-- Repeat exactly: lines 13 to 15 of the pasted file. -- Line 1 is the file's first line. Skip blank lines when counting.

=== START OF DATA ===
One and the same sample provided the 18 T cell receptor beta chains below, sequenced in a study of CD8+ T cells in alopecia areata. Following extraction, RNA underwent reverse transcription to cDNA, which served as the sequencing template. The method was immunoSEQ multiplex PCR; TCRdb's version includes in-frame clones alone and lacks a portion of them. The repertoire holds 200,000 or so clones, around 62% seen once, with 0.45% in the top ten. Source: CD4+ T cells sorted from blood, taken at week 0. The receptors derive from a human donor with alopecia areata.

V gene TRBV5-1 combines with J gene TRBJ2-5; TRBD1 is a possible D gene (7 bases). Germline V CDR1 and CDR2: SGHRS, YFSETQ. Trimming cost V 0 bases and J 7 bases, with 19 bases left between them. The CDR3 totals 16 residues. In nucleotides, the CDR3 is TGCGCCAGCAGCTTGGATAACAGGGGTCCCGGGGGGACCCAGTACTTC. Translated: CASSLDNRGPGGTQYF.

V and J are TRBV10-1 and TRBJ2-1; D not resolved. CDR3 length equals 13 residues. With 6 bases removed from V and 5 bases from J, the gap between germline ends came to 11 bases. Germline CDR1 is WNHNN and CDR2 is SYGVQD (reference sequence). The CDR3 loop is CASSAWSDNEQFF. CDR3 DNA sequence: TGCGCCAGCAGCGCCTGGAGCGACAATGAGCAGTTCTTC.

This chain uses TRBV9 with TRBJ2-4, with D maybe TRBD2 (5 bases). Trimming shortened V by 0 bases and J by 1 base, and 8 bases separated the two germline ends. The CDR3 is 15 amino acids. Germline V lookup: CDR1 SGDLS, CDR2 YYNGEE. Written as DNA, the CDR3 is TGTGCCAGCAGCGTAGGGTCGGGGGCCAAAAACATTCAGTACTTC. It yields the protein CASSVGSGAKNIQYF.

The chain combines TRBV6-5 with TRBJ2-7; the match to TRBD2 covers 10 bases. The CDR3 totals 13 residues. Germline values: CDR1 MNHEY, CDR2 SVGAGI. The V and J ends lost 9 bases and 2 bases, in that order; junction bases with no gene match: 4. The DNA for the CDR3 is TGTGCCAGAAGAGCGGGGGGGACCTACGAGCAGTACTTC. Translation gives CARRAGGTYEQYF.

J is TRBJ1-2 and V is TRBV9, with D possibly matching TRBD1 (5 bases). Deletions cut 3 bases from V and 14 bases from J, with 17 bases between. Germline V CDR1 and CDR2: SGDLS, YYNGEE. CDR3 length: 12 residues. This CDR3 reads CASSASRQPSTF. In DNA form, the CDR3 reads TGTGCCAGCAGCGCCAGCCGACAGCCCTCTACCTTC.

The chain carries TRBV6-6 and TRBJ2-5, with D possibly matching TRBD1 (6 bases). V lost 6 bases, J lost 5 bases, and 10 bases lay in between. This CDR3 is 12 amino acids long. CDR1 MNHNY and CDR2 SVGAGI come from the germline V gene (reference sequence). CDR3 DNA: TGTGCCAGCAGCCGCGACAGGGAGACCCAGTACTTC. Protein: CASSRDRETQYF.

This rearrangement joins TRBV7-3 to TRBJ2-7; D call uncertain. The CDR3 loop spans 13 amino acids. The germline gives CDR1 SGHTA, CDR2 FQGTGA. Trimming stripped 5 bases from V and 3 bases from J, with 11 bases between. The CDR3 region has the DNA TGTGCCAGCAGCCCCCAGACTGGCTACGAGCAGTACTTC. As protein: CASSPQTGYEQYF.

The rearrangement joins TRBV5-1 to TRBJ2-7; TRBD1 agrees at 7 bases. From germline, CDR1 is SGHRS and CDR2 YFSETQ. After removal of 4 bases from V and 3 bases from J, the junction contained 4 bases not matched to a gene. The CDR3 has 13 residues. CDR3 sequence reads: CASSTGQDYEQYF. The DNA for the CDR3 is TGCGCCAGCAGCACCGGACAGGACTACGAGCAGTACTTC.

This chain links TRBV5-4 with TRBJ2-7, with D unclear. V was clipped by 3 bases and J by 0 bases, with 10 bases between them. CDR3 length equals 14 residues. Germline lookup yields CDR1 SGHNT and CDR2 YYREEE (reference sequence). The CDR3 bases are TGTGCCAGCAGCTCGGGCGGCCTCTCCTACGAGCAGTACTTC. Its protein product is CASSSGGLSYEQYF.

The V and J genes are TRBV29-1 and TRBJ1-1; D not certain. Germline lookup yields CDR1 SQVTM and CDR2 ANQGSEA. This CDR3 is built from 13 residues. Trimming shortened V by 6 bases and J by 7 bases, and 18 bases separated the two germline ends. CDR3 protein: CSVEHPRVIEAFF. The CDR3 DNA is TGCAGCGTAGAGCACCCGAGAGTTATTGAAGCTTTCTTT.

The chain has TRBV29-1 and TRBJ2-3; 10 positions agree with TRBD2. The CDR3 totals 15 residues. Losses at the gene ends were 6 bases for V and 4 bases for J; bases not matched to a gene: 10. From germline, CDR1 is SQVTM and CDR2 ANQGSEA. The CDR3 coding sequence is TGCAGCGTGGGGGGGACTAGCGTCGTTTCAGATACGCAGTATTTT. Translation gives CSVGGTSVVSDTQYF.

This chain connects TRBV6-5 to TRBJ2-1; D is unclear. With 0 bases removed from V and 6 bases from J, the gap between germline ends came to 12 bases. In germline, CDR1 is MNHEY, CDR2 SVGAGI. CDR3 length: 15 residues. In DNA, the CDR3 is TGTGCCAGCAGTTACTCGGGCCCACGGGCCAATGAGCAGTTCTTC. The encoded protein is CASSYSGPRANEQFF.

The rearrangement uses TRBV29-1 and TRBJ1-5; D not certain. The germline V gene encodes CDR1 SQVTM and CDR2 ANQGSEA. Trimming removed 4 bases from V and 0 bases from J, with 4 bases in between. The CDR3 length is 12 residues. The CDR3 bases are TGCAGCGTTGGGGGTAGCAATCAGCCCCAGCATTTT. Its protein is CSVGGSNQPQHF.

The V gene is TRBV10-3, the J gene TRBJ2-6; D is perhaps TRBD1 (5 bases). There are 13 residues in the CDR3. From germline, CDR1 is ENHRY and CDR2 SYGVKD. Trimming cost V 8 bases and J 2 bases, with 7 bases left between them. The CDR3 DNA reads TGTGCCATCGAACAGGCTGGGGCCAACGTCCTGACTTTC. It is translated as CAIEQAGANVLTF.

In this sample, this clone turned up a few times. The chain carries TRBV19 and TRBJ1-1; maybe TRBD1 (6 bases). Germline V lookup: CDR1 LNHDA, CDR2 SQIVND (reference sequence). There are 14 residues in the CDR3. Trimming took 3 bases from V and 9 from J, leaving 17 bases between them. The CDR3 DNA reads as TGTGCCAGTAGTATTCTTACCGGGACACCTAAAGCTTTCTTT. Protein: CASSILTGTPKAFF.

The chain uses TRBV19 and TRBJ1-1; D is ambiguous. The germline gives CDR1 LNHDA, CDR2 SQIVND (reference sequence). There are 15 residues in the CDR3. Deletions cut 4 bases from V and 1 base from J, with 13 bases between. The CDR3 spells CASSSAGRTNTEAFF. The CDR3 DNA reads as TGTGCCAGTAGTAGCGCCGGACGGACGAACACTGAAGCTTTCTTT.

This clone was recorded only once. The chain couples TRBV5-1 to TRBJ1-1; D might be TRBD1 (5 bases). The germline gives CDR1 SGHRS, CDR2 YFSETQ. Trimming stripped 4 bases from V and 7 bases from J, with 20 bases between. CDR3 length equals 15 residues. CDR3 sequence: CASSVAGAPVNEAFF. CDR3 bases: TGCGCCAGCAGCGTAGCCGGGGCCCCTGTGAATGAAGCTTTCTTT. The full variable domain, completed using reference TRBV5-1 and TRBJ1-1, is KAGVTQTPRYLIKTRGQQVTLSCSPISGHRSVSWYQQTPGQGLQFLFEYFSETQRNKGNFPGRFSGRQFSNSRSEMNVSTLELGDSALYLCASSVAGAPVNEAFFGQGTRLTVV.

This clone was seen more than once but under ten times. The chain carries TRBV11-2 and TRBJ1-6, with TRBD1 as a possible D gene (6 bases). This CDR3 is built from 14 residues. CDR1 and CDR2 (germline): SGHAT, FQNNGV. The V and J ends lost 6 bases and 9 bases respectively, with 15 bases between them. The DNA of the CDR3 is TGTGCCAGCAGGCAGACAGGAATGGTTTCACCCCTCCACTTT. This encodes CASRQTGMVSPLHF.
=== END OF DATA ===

This chain connects TRBV6-5 to TRBJ2-1; D is unclear. With 0 bases removed from V and 6 bases from J, the gap between germline ends came to 12 bases. In germline, CDR1 is MNHEY, CDR2 SVGAGI. CDR3 length: 15 residues. In DNA, the CDR3 is TGTGCCAGCAGTTACTCGGGCCCACGGGCCAATGAGCAGTTCTTC. The encoded protein is CASSYSGPRANEQFF.

The rearrangement uses TRBV29-1 and TRBJ1-5; D not certain. The germline V gene encodes CDR1 SQVTM and CDR2 ANQGSEA. Trimming removed 4 bases from V and 0 bases from J, with 4 bases in between. The CDR3 length is 12 residues. The CDR3 bases are TGCAGCGTTGGGGGTAGCAATCAGCCCCAGCATTTT. Its protein is CSVGGSNQPQHF.

The V gene is TRBV10-3, the J gene TRBJ2-6; D is perhaps TRBD1 (5 bases). There are 13 residues in the CDR3. From germline, CDR1 is ENHRY and CDR2 SYGVKD. Trimming cost V 8 bases and J 2 bases, with 7 bases left between them. The CDR3 DNA reads TGTGCCATCGAACAGGCTGGGGCCAACGTCCTGACTTTC. It is translated as CAIEQAGANVLTF.